So, I do see it essential to really and correctly explain the core mathematical structure of quantum physics in order for a debate on its interpretations to make sense. However, this turns out to be not as hard to properly understand as this criticism assumes. In these conditions, I see it not so absurd to consider the possibility of drawing clear conclusions from these and correctly explaining them to the public, though I do not consider this to have been done correctly enough in these videos yet (some things were correct, but unfortunately mixed with some errors). And I am convinced that this cleaner formulation I brought, will also contribute to make the idealistic interpretation look more directly natural. 

Of course, you may wonder : if it is so relatively simple to express the core mathematical concepts of quantum physics, why was this not already taught to you like this in official courses on the subject ? This is a long story, which I commented here in length (focusing on the case of relativity theory instead). See also my links page on the problems with the academic system, particularly my quote from Richard Conn Henry there.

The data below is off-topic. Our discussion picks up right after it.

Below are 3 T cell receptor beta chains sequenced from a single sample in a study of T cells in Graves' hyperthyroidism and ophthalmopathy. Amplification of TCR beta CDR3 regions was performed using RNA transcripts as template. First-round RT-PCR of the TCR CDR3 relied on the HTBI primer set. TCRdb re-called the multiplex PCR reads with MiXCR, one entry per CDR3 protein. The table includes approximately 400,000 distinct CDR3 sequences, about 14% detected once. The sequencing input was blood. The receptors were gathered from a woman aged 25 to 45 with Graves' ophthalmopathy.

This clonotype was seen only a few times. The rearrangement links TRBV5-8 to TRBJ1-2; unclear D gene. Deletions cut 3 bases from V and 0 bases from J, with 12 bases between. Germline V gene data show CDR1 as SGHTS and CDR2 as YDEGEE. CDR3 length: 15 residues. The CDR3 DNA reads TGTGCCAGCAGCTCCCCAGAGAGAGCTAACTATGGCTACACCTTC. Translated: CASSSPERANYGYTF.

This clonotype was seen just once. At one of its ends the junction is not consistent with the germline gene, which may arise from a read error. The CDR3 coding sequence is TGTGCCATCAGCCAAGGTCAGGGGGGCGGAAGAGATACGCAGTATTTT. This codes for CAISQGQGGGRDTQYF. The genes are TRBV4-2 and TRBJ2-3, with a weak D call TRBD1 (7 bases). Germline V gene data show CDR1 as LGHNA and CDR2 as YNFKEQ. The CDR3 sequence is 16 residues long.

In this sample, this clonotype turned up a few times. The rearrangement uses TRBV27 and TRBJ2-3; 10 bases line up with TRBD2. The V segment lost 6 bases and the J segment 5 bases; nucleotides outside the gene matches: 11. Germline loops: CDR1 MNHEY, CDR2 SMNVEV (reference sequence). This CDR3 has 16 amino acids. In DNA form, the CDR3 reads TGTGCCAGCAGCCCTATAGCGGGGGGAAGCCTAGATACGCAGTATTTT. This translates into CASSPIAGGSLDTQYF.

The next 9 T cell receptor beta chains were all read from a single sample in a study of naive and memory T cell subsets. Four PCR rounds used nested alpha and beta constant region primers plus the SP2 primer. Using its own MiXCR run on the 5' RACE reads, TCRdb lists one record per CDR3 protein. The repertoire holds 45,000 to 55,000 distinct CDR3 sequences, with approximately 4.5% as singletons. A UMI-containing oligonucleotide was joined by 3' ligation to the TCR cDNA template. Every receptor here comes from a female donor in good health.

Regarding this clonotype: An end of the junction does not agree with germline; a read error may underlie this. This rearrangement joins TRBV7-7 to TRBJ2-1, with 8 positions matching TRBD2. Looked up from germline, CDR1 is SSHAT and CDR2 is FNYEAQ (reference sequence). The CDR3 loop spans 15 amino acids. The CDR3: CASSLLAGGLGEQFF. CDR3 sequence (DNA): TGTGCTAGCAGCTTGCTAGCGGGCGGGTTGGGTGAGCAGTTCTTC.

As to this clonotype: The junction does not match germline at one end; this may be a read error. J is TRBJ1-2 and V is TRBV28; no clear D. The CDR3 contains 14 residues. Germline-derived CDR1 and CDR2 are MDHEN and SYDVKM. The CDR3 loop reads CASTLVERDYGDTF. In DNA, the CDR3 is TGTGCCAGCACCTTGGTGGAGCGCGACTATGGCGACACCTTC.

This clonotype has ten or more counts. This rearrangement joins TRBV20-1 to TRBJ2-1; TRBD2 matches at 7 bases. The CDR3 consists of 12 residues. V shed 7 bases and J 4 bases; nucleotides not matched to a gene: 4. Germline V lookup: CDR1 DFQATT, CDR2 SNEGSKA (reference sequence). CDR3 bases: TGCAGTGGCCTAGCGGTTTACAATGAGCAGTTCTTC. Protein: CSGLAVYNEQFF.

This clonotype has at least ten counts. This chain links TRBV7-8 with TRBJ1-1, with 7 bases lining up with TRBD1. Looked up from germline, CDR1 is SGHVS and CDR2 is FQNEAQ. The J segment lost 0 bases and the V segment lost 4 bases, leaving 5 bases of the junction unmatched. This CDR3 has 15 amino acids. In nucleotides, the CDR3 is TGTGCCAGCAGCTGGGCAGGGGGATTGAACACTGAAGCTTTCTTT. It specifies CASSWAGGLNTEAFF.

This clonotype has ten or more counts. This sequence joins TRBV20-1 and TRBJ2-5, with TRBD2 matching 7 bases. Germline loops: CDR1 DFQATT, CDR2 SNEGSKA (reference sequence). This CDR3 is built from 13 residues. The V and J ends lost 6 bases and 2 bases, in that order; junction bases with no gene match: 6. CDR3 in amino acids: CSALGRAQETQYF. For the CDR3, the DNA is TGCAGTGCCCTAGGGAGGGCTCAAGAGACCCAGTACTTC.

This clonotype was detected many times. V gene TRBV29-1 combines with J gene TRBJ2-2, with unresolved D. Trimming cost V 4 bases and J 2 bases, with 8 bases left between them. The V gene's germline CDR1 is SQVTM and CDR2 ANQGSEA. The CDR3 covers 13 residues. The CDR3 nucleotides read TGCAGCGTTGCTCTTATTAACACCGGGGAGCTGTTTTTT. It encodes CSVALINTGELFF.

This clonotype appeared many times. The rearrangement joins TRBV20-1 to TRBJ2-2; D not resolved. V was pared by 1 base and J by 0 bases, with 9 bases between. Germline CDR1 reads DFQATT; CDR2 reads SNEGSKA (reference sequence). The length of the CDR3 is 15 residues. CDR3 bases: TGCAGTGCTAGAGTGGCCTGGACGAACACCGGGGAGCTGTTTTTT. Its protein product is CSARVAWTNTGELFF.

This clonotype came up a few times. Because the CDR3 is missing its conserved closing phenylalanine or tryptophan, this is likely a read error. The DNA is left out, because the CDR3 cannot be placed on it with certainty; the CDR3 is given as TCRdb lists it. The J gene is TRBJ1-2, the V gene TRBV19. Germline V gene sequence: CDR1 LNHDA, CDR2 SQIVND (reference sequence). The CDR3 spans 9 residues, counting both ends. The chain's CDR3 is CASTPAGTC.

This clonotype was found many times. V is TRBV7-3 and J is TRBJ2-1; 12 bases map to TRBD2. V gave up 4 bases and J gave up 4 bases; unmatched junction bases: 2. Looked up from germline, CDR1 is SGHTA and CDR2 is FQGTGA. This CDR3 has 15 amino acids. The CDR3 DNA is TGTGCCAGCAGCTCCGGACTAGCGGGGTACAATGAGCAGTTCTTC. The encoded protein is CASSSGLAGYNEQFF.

Then, apart from how the academic system makes it more difficult than necessary to understand hard physics, the other reason why there appears so many uneducated people filling the space of claims on the connection between quantum physics and consciousness, is not that there is anything particularly incompatible with science in the idea of such a link, but that the world is full of idiots trying to put forward pseudo-scientific speculations in general.

Indeed a lot of pseudo-science is regularly produced by amateurs without any serious understanding of the core maths of what they are talking about, trying to "resolve the paradoxes" of quantum physics (and the same for relativity) by proposing theories which look more "reasonable" in their eyes, precisely because they are more "mechanical", getting rid of the role of the observer so as to better satisfy their materialistic prejudices... as they fail to have learned and understood the evidence of the fact that all this category of ideas has already been proven fundamentally incompatible with scientific data since long ago. Luboš Motl abundantly reported about this sociological fact already, and I did it too in my adventure with the fqxi essay contest.

Number 2